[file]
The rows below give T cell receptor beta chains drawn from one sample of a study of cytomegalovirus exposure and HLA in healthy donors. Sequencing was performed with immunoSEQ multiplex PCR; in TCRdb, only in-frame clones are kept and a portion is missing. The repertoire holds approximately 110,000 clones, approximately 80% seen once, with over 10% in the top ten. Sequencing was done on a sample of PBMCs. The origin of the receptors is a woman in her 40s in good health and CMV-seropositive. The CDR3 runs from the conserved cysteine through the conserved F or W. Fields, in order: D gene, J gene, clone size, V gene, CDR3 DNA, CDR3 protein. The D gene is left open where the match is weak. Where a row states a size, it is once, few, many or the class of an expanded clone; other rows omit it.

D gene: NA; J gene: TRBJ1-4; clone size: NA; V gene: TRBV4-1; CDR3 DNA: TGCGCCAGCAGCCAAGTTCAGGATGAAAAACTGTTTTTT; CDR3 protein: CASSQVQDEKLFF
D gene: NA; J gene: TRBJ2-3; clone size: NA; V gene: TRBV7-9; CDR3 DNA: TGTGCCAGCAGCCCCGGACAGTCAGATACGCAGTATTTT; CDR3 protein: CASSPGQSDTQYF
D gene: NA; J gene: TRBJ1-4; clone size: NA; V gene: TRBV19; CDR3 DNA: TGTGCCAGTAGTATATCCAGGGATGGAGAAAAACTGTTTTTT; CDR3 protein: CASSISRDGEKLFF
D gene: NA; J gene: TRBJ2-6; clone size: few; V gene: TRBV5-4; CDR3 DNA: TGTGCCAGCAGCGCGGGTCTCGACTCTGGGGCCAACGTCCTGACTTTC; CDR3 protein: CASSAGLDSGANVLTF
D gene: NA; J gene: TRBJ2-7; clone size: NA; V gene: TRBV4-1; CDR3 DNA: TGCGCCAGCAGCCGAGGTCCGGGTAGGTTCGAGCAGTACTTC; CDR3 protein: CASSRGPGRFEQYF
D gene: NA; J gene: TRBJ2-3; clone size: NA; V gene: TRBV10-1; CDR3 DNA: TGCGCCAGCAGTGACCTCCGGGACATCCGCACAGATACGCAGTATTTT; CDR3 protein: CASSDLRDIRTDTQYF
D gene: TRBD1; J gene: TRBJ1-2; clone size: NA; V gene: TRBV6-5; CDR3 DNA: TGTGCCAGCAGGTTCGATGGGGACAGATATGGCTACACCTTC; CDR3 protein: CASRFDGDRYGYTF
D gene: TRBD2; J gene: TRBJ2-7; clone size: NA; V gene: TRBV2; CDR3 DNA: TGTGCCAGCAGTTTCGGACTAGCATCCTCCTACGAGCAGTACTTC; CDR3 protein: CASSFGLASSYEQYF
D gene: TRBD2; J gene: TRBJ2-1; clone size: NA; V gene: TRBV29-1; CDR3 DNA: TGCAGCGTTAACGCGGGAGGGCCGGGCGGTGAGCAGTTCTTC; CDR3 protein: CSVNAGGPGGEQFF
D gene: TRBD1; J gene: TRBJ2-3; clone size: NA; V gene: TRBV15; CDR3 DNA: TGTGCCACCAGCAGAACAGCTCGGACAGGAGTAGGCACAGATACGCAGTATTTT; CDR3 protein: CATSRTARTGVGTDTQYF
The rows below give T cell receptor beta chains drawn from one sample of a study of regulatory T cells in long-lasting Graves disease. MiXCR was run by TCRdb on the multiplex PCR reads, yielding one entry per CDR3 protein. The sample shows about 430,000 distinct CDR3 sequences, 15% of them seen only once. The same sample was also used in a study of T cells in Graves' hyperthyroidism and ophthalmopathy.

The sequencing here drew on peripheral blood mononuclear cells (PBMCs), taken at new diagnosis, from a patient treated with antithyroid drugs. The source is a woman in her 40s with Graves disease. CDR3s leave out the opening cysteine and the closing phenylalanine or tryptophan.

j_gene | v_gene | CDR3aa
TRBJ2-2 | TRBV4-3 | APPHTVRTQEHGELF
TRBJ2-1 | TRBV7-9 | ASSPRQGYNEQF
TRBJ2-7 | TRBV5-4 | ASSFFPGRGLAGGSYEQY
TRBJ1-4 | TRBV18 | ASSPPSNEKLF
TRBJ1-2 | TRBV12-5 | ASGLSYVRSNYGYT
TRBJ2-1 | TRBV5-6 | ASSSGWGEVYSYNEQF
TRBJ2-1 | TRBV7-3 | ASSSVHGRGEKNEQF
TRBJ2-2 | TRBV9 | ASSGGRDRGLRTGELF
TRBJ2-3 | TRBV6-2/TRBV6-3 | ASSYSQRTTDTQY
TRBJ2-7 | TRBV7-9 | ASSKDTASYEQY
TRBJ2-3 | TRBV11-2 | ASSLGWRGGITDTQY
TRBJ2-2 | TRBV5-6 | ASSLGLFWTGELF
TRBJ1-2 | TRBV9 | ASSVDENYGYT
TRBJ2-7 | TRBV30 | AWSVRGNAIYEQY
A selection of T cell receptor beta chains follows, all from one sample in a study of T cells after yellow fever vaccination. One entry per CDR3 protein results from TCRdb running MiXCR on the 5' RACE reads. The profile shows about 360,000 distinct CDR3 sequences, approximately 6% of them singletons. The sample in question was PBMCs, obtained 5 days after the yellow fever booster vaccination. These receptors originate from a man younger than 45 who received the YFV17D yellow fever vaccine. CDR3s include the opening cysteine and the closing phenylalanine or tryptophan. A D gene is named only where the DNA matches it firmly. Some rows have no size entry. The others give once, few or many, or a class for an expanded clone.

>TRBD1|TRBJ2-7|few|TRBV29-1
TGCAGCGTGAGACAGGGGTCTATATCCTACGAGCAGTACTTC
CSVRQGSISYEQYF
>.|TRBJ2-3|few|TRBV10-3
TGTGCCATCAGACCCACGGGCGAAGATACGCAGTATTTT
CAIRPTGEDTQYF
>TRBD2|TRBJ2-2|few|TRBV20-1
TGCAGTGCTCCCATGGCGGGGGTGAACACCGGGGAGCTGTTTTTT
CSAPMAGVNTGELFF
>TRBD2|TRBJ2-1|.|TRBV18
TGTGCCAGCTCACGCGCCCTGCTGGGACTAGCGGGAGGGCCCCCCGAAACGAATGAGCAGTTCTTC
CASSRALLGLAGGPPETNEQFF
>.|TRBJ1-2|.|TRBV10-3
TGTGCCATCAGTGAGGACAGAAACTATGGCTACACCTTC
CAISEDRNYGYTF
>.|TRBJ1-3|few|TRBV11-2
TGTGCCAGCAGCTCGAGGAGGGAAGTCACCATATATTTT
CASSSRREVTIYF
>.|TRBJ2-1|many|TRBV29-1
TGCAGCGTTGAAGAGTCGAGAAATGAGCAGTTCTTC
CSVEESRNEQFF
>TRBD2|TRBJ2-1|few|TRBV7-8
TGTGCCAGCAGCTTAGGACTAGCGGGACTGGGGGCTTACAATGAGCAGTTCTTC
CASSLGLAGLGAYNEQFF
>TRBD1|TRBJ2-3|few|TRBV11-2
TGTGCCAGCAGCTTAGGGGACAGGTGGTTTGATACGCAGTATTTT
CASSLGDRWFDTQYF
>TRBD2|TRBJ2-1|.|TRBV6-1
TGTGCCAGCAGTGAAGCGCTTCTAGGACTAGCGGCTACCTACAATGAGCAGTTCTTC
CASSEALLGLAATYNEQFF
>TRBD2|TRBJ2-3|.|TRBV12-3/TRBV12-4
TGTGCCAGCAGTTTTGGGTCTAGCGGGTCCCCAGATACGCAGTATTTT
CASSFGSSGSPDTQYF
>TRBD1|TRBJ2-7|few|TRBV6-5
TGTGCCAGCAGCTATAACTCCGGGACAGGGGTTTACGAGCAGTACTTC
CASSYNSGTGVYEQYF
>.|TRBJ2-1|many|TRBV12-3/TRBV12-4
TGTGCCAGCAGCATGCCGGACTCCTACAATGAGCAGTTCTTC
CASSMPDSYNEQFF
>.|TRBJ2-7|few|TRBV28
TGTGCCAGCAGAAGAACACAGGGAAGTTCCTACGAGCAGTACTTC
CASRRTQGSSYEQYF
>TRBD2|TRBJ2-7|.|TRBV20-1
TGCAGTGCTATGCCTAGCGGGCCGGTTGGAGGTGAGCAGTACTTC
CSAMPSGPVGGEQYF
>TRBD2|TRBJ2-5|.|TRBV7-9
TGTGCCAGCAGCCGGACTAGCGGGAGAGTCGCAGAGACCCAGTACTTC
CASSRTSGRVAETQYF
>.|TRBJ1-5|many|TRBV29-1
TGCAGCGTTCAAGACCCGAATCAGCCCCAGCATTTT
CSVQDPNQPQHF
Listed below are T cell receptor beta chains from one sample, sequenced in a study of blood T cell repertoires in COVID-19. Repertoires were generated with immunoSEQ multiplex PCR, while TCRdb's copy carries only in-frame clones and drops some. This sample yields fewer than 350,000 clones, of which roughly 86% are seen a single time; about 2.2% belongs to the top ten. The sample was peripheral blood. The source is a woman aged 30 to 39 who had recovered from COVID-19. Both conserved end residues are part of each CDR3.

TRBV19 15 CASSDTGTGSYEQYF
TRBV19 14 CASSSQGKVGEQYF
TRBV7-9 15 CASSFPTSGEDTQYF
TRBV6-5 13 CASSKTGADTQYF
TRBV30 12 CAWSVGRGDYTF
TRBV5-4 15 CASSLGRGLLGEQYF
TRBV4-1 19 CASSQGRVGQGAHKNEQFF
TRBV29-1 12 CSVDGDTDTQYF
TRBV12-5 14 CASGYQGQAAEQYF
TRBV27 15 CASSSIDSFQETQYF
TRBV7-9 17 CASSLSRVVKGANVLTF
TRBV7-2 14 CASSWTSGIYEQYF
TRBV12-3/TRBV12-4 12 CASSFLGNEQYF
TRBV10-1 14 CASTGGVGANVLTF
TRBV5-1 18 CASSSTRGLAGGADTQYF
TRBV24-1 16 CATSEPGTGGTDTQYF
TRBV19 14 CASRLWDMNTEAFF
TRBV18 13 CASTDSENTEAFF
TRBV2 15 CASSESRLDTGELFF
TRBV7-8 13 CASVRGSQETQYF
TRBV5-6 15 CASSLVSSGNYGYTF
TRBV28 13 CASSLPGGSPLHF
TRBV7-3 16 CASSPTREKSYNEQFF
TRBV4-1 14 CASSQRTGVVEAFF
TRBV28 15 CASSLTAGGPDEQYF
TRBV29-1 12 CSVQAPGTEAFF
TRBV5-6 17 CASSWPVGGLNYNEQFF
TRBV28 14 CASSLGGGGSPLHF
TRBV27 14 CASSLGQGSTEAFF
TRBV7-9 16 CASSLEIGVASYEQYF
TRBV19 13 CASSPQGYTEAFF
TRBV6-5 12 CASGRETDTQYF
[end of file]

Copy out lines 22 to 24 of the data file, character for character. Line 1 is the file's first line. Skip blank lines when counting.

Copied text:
TRBJ2-2 | TRBV9 | ASSGGRDRGLRTGELF
TRBJ2-3 | TRBV6-2/TRBV6-3 | ASSYSQRTTDTQY
TRBJ2-7 | TRBV7-9 | ASSKDTASYEQY